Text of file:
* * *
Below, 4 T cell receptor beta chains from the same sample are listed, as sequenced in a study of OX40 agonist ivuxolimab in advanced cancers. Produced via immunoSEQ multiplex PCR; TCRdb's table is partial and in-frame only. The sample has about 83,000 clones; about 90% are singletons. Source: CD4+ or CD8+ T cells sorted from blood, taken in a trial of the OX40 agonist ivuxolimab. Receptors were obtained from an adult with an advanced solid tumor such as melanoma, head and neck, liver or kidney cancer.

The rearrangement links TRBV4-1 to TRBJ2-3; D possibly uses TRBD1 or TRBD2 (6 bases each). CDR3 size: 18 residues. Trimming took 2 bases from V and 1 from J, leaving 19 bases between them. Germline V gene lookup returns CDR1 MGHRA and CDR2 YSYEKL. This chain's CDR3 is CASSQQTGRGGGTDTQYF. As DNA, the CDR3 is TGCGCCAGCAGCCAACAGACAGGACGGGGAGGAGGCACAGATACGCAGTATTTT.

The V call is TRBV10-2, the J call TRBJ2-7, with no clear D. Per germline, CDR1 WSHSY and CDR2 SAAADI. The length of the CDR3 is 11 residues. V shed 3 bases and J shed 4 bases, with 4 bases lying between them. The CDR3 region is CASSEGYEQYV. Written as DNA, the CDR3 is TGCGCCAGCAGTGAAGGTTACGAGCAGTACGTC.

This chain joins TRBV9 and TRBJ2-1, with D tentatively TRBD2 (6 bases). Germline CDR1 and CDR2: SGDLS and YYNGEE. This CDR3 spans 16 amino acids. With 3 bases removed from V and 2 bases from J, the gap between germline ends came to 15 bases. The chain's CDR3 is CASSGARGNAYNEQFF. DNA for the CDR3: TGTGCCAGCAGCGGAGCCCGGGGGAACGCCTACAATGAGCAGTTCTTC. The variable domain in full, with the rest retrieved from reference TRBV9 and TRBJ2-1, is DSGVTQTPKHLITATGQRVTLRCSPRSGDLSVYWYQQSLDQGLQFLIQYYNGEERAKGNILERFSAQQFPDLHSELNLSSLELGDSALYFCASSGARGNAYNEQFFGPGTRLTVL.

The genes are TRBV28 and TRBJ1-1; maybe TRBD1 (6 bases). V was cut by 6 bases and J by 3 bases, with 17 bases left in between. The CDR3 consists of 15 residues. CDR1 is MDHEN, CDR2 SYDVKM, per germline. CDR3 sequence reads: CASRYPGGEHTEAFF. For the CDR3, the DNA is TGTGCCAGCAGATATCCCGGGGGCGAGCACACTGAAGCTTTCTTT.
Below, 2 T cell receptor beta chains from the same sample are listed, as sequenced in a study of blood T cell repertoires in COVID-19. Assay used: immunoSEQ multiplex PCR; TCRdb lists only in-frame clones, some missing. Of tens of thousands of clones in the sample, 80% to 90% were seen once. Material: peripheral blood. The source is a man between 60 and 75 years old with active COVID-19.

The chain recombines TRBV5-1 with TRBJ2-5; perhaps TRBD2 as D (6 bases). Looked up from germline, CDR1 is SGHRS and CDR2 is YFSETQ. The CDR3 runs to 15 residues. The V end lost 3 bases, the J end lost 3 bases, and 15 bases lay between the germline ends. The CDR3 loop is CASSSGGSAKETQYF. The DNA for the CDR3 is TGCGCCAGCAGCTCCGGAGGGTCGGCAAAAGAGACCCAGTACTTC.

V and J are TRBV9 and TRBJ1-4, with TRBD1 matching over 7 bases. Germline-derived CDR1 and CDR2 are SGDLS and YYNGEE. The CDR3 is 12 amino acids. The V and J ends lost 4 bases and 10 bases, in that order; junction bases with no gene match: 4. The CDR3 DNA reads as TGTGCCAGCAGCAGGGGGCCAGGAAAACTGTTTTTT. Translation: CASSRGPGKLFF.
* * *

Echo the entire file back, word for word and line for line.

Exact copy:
Below, 4 T cell receptor beta chains from the same sample are listed, as sequenced in a study of OX40 agonist ivuxolimab in advanced cancers. Produced via immunoSEQ multiplex PCR; TCRdb's table is partial and in-frame only. The sample has about 83,000 clones; about 90% are singletons. Source: CD4+ or CD8+ T cells sorted from blood, taken in a trial of the OX40 agonist ivuxolimab. Receptors were obtained from an adult with an advanced solid tumor such as melanoma, head and neck, liver or kidney cancer.

The rearrangement links TRBV4-1 to TRBJ2-3; D possibly uses TRBD1 or TRBD2 (6 bases each). CDR3 size: 18 residues. Trimming took 2 bases from V and 1 from J, leaving 19 bases between them. Germline V gene lookup returns CDR1 MGHRA and CDR2 YSYEKL. This chain's CDR3 is CASSQQTGRGGGTDTQYF. As DNA, the CDR3 is TGCGCCAGCAGCCAACAGACAGGACGGGGAGGAGGCACAGATACGCAGTATTTT.

The V call is TRBV10-2, the J call TRBJ2-7, with no clear D. Per germline, CDR1 WSHSY and CDR2 SAAADI. The length of the CDR3 is 11 residues. V shed 3 bases and J shed 4 bases, with 4 bases lying between them. The CDR3 region is CASSEGYEQYV. Written as DNA, the CDR3 is TGCGCCAGCAGTGAAGGTTACGAGCAGTACGTC.

This chain joins TRBV9 and TRBJ2-1, with D tentatively TRBD2 (6 bases). Germline CDR1 and CDR2: SGDLS and YYNGEE. This CDR3 spans 16 amino acids. With 3 bases removed from V and 2 bases from J, the gap between germline ends came to 15 bases. The chain's CDR3 is CASSGARGNAYNEQFF. DNA for the CDR3: TGTGCCAGCAGCGGAGCCCGGGGGAACGCCTACAATGAGCAGTTCTTC. The variable domain in full, with the rest retrieved from reference TRBV9 and TRBJ2-1, is DSGVTQTPKHLITATGQRVTLRCSPRSGDLSVYWYQQSLDQGLQFLIQYYNGEERAKGNILERFSAQQFPDLHSELNLSSLELGDSALYFCASSGARGNAYNEQFFGPGTRLTVL.

The genes are TRBV28 and TRBJ1-1; maybe TRBD1 (6 bases). V was cut by 6 bases and J by 3 bases, with 17 bases left in between. The CDR3 consists of 15 residues. CDR1 is MDHEN, CDR2 SYDVKM, per germline. CDR3 sequence reads: CASRYPGGEHTEAFF. For the CDR3, the DNA is TGTGCCAGCAGATATCCCGGGGGCGAGCACACTGAAGCTTTCTTT.
Below, 2 T cell receptor beta chains from the same sample are listed, as sequenced in a study of blood T cell repertoires in COVID-19. Assay used: immunoSEQ multiplex PCR; TCRdb lists only in-frame clones, some missing. Of tens of thousands of clones in the sample, 80% to 90% were seen once. Material: peripheral blood. The source is a man between 60 and 75 years old with active COVID-19.

The chain recombines TRBV5-1 with TRBJ2-5; perhaps TRBD2 as D (6 bases). Looked up from germline, CDR1 is SGHRS and CDR2 is YFSETQ. The CDR3 runs to 15 residues. The V end lost 3 bases, the J end lost 3 bases, and 15 bases lay between the germline ends. The CDR3 loop is CASSSGGSAKETQYF. The DNA for the CDR3 is TGCGCCAGCAGCTCCGGAGGGTCGGCAAAAGAGACCCAGTACTTC.

V and J are TRBV9 and TRBJ1-4, with TRBD1 matching over 7 bases. Germline-derived CDR1 and CDR2 are SGDLS and YYNGEE. The CDR3 is 12 amino acids. The V and J ends lost 4 bases and 10 bases, in that order; junction bases with no gene match: 4. The CDR3 DNA reads as TGTGCCAGCAGCAGGGGGCCAGGAAAACTGTTTTTT. Translation: CASSRGPGKLFF.